The feds are leaving. In phases, at least.
In a press release issued this morning (July 29), Governor Kate Brown announced that the federal officers deployed in Portland—who have become the focus of national outrage in recent weeks—will begin leaving Portland on Thursday, July 30. Before withdrawing the officers will "clean up the Courthouse, removing the graffiti."
“I have grown increasingly concerned at the nightly confrontation between local community members and federal officers," says Brown in the release. “We need to recognize that the protests in Portland are not solely about the federal presence. They started before federal agents descended on our city and they will likely continue after they leave."
Mayor Ted Wheeler released a statement declaring his support of Gov. Brown's leadership.
"The federal occupation of our community has brought a new kind of fear to our streets. Federal agents nearly killed a demonstrator, and their presence has led to increased violence and vandalism in our downtown core," says Wheeler. "The daily coverage of their actions has distracted our community from the Black voices at the center of this movement, and the urgent work of reform. I appreciate Governor Brown’s leadership in this discussion and her willingness to step in with State resources. The Governor and I agree: Oregon resources, expertise, and values are sufficient to manage Oregon issues."
The release does not specify a final deadline for the end of the deployment.
Read the full release below:
(Portland, OR) — Today, Oregon Governor Kate Brown released the following statement:
“After my repeated requests, the federal government has agreed to a phased withdrawal of federal officers that have been deployed to the Mark Hatfield United States Courthouse over recent weeks.
“These federal officers have acted as an occupying force, refused accountability, and brought violence and strife to our community. Beginning Thursday, all Customs and Border Protection and ICE officers will leave downtown Portland, and shortly thereafter will begin going home.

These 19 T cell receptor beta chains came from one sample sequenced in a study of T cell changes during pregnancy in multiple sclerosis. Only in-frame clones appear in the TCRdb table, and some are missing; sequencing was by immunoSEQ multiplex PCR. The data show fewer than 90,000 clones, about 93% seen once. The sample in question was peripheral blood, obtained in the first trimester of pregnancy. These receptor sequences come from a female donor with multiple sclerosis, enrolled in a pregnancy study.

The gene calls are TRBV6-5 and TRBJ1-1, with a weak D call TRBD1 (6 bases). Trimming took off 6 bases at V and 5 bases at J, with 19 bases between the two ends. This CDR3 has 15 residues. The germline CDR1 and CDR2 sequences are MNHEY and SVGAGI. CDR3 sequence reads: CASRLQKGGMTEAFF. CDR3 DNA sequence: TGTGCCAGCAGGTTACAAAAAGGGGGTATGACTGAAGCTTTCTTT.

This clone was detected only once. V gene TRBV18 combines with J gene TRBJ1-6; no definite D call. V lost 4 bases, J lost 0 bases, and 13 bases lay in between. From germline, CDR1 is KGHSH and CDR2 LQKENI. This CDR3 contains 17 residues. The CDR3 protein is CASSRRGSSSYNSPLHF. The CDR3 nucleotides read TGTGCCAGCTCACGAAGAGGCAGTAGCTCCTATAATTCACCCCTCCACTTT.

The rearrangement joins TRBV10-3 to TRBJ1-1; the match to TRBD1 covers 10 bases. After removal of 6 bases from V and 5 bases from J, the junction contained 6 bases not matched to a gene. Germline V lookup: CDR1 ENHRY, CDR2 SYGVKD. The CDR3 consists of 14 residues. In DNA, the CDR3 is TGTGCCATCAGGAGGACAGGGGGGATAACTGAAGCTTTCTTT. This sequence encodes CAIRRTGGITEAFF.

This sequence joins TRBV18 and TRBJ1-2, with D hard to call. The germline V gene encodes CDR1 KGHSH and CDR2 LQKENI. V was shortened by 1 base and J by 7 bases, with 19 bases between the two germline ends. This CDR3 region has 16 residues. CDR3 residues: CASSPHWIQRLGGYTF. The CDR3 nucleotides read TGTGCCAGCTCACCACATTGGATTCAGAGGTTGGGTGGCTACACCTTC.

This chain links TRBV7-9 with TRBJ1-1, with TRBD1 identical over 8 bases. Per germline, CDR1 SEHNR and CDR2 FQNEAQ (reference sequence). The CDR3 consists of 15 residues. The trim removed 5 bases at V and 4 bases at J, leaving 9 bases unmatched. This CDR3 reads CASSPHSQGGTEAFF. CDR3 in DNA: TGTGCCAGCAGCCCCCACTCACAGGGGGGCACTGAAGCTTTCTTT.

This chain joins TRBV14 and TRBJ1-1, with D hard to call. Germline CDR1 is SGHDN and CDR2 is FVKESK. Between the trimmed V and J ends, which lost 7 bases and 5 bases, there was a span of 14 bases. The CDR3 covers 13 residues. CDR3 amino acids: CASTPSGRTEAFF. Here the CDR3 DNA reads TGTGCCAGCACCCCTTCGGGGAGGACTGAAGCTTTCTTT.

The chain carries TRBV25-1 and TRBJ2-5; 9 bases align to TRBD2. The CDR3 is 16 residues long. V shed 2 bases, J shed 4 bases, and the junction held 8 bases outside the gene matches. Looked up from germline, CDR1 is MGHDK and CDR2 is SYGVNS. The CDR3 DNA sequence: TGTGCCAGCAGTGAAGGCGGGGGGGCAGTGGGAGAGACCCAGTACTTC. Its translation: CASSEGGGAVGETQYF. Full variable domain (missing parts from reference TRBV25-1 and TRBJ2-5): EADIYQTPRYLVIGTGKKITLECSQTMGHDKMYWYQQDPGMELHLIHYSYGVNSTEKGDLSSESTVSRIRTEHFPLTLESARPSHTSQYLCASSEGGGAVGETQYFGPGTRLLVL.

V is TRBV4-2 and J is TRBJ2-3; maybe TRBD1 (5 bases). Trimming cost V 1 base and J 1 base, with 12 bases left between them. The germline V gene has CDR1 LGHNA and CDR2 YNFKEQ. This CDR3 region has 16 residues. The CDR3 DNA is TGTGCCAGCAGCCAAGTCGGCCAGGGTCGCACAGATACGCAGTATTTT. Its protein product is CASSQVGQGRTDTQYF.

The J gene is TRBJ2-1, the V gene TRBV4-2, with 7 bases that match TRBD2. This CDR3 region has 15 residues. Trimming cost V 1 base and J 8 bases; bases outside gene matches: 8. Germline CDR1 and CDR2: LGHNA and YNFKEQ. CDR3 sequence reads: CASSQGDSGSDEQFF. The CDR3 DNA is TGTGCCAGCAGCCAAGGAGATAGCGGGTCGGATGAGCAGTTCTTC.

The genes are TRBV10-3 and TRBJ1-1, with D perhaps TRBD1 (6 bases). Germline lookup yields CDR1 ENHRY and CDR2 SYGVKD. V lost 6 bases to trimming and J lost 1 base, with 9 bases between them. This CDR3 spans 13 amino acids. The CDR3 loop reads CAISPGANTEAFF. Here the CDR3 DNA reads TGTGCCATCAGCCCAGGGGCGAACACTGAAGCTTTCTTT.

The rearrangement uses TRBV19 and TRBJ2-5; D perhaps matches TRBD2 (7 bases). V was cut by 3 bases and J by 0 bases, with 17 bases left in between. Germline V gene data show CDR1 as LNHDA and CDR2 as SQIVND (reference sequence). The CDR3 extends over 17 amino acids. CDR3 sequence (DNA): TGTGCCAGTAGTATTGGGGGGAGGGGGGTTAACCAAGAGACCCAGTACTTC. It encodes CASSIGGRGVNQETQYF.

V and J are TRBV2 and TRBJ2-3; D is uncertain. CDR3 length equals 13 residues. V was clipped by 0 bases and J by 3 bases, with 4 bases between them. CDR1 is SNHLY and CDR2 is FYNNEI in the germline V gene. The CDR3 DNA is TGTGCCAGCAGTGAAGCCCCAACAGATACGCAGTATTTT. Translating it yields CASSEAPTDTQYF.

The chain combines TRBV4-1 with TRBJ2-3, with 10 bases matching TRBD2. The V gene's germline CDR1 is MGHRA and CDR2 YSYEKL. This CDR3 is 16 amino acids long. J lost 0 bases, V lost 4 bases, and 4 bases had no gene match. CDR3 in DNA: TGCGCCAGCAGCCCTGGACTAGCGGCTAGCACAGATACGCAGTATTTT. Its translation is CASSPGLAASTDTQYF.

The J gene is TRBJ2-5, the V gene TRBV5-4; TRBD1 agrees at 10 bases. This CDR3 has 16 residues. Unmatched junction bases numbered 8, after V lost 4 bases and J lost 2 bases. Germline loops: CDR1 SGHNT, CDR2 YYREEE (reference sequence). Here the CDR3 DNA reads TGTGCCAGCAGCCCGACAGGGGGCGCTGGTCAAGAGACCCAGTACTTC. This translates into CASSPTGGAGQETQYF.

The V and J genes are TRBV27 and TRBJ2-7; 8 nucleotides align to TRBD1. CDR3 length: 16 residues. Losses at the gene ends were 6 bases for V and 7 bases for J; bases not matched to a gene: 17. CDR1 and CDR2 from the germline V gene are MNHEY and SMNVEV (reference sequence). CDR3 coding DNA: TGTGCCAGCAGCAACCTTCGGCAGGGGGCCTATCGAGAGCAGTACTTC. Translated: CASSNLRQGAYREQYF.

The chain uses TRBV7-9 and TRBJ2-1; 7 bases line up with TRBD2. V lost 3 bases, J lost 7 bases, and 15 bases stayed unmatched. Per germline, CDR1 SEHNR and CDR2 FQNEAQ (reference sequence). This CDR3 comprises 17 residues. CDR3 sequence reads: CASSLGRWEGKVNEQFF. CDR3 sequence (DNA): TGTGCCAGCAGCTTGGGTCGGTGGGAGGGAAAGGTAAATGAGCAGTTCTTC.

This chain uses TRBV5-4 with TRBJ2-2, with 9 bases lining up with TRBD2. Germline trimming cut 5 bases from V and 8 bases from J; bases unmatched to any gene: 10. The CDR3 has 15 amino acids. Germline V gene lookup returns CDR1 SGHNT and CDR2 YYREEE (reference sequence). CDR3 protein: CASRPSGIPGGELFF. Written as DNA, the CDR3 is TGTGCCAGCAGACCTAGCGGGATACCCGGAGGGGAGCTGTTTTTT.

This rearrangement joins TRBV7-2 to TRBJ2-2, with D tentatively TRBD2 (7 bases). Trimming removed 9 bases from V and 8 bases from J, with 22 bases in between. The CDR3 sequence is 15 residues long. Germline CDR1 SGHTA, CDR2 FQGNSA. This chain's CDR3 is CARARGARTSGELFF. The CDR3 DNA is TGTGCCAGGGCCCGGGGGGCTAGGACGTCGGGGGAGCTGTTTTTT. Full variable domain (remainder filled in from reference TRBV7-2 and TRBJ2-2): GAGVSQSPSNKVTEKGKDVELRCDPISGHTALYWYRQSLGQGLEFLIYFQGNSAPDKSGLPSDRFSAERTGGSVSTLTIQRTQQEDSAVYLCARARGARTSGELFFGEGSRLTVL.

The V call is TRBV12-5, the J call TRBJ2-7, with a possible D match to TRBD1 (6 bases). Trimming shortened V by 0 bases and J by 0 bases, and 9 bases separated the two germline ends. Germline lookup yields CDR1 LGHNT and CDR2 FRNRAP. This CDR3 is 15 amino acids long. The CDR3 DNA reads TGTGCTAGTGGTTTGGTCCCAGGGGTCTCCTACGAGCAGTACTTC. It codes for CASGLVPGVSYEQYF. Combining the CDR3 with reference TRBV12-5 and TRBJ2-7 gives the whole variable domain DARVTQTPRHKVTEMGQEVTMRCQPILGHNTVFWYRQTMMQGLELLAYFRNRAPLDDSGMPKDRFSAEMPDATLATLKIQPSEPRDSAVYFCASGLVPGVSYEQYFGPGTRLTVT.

“After discussions with the Vice President and administration officials this week, the federal government has agreed to my demand and will withdraw these officers from Portland. They will also clean up the Courthouse, removing the graffiti.
“The local Oregon officers of the Oregon State Police will provide protection for free speech and the security of the exterior of the courthouse with the Federal Protective Service. A limited contingent of federal officials, who act as building security year-round, will remain and will stay focused on the interior of the U.S. Courthouse.
“I have grown increasingly concerned at the nightly confrontation between local community members and federal officers. We need to recognize that the protests in Portland are not solely about the federal presence. They started before federal agents descended on our city and they will likely continue after they leave.
“Across America and across Oregon, the Black Lives Matter movement has led a historic uprising, centering black voices demanding justice and greater police accountability.
“While I recently signed six police accountability bills, championed by the Legislature’s People of Color Caucus, and convened a Task Force to review and reform Oregon training and certification procedures for all local police officers, there is so much more to be done. The community is demanding more sweeping action. I agree.
“I will work with community leaders and elected officials to take bolder action to reform our police practices – including those of the Portland Police Bureau. We need to get this right.
“We have an opportunity that we cannot afford to waste. The departure of federal forces represents the beginning of a process that will be as difficult as it is overdue.
“If slavery is America’s original sin, then anti-Blackness is Oregon’s. Even before it was recognized as a state, Oregon prevented African Americans from settling here and owning property. For far too long, Oregon’s constitution ingrained discrimination into state law.
“Black, white, brown, and indigenous Oregonians are ready to address systemic racism. Let’s get to work.”